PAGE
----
US Envoy Shares President Biden’s Order To Reduce Wait Time For Visas

Feature and Cover US Envoy Shares President Biden’s Order To Reduce Wait Time For Visas

Shedding light on visa problems faced by Indians, the US envoy to India, Eric Garcetti, said that President Joe Biden told him to bring down the visa times in India. It was the first instance that an ambassador was told to look into something like this in any country, Garcetti said in an interview with ANI.

Garcetti underscored that a part of the green card backlog issue is a legislative problem and said that it is what Congress will have to address. However, he highlighted that the number of visas that have been adjudicated has brought down the waiting time by 75 percent.

“Now, part of this is a legislative problem that Congress will have to address on the whether it’s the number of legal immigrants, the number of green cards, or the number of people who can become citizens. There’s just limits on that. Like any country, I’m sure there’s limits here, too. And that is frustrating for Indians, I think, because there’s so many Indians who want to come to America. And that’s a great part of our news, by the way. Second only to Mexicans, were Indian visas last year, the biggest number of students, double the second biggest.”

“Last year, over 245,000 student visas came from India. Number one in adoptions, number one in all these categories that show 1.4 billion people, a lot of them would love to come to America. And so it’s a good problem to have. But a couple of things were changing…,” he said, on being asked about the green card backlog issue, and why there are mostly Indians who are on the backlog.

“We’ve here in not just Delhi, but across India, increased 60 per cent in a single year with the same number of people, the number of visas that we adjudicated, and brought down wait times by 75 per cent. So again, that would be more of a question for Congress to resolve.
Garcetti was asked that despite a 75 percent reduction in the time limit for visas, there is a waiting period of 250 days. Responding to which, Garcetti said, “Where the 250 is still a long way. It is, and too high for me. The president said, Eric, I want you to bring down visa wait times in India. I think it’s probably the first time a President ever said that to an ambassador in any country.”

“I don’t think presidents even focus on visa wait times, but we all have so many Indian friends who are saying, Why is this taking so long? That it even went up to the president. So the reality of that 250 is an average. And I think the typical person is actually under 200 days already. It’s difficult with the existing resources,” he noted.

Saying that India is doing quite well in its system, the US envoy went on to say, “…We actually are very responsive. It’s a huge priority for me, for the president. But the rest of the countries are like, wait a second, that isn’t even proportionate to the large population of Indians when they have a quarter of the student visas, when they have the largest group of H1Bs by far. So India is doing quite well in our system. And our system, I think, is looking at how it can continue to improve and maybe even expand the numbers. But that will require Democrats, Republicans, and independents to come together. To come together.”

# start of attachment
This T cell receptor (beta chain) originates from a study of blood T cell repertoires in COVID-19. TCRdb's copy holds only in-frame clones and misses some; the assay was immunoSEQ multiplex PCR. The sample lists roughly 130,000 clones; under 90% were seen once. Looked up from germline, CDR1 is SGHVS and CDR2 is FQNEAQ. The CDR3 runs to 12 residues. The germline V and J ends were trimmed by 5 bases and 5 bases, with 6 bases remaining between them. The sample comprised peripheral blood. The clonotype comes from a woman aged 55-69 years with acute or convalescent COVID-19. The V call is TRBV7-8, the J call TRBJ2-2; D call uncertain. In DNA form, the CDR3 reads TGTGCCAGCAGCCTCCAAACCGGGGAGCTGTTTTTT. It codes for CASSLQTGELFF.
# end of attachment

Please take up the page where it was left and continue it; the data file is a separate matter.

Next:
For the third year in a row, a record number of Indian students traveled to the United States to pursue higher education, the US Embassy in India revealed in a release in November last year.

According to the Open Doors Report (ODR), the number of international students from India to the United States increased by 35 per cent and resulted in an all-time high of 268,923 students in the academic year 2022-23.

Indian students constitute more than 25 per cent of the over one million foreign students studying in the United States. The release of the Open Doors Report marks the beginning of International Education Week (IEW), which celebrates the benefits of international education and exchange worldwide, according to the embassy release.

Garcetti also revealed that the opening of two new consulates is under consideration. “We’ve talked about opening two new consulates in the near future, one in Bangalore, another one that will be in Ahmedabad. Two, we’re working with the Ministry of External Affairs to put more bodies in India, and they’ve been very responsive and helpful. For instance, we opened up in Hyderabad, the newest, most expensive, and most beautiful consulate anywhere in the world for the US. But the counters were only one third filled because we didn’t have enough people approved by the Indian government to come work here. And then we have to, of course, hire them.

“And last year, as part of the state visit, there was an agreement on that. MEA did a wonderful job, allowed us to hire more. And so you’ll see a couple dozen more people come on board this year,” he added.

Leave a Reply

Your email address will not be published. Required fields are marked *

More Related Stories